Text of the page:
The Adam Park Project


32 Sqn Badge p.207

Item Information:

Catalogue Number: 17/02/008 Source: TAPP Archaeology Surveys Location: 17 Adam park Report No: Report No.7 Artifact Type: Badges Production Date: 2010-08-12 00:00:00 Dimensions of Item: 60mm x 55mm Copyright with The Adam Park Project

Other Description:

17/2/008 is perhaps the most unusual item found on the site. It appears to be a badge or brooch in the shape of a bird carrying a bomb. At the tail of the bomb is inscribed in quite rough lettering the number ‘32’. Remarkably 32 Squadron of the South African Air Force has a similar image on its crest.

Historic Context:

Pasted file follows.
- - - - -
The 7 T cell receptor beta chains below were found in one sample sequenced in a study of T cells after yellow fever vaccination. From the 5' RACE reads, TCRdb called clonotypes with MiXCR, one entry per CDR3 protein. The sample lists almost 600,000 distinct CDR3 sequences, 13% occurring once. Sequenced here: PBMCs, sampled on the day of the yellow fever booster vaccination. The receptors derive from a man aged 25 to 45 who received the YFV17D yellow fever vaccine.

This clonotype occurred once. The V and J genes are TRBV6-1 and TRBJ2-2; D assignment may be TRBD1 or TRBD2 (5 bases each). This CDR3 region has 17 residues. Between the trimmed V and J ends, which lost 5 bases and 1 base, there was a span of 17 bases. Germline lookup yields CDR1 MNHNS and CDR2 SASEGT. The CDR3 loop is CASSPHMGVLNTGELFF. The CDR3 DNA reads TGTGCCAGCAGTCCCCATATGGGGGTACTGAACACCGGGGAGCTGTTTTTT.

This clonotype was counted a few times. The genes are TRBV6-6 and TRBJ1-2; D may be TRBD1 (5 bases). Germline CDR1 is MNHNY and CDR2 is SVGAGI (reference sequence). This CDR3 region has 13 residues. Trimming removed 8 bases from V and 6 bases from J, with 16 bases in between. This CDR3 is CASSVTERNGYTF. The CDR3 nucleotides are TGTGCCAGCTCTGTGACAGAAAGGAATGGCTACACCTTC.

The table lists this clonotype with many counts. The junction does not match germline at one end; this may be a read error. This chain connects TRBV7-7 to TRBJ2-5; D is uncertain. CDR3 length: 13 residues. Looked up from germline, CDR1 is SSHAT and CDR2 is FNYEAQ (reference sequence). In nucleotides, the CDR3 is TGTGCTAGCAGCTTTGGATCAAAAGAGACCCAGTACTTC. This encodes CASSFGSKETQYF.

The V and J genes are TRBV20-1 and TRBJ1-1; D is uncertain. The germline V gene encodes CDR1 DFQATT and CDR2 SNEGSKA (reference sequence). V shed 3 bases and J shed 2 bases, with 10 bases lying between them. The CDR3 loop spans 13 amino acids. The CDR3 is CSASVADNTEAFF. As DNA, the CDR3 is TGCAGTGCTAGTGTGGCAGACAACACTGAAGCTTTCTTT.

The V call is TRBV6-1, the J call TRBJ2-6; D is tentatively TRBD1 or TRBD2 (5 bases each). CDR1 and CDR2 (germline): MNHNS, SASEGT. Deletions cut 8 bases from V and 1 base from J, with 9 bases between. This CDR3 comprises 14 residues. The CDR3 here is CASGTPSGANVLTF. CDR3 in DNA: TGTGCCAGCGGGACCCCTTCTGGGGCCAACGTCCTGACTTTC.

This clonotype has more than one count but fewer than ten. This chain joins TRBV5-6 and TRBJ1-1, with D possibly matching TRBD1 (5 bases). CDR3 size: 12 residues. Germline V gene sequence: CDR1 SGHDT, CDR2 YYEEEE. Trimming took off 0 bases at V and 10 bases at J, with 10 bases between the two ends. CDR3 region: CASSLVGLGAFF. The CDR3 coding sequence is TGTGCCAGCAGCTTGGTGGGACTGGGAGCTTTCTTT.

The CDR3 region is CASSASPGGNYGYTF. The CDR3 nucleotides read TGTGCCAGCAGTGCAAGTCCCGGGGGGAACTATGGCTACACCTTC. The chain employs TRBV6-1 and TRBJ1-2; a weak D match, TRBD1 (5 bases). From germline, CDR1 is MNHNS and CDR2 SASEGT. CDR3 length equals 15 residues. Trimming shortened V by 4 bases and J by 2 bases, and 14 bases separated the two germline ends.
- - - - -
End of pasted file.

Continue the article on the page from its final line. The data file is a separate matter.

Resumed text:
Little can be found about 32 Squadron SAAF as it appears to have a short wartime existence. It was a coastal patrol squadron flying a job lot of civilian Junkers JU 86’s. When war was declared the civil Ju86's were taken over by the SAAF, pressed into service firstly with 15 Squadron based at Wingfield in Cape Town which subsequently became 32 (Coastal) Squadron 'A' Flight formed at Germiston on 1 December 1939. They shared a common command with No. 31 (Coastal) Squadron. The two units operated the Junkers Ju 86's and a single Blenheim Mk 1. The Junkers were replaced by Avro Ansons in 1940 and the squadron's two flights were formed into separated entities again on 1 September 1940 when "A" Flight was redesignated No. 31 Coastal Reconnaissance Flight at Durban and "B" Flight was redesignated No. 33 Coastal Reconnaissance Flight at Port Elizabeth. 32 Squadron then seems to have been disbanded and certainly played no role in the Singapore Campaign. In fact no SAAF units fought over Malaya so it is unclear as to why this Squadron badge should appear at Adam Park. A small number of SAAF personnel did however fight as part of the RAF squadrons so one ex-32 Sqn member could have possibly been held in captivity at Adam Park. However it is more likey that the badge was obtained by an 18th Division soldier during the stopover in Capetown on the journey to Singapore

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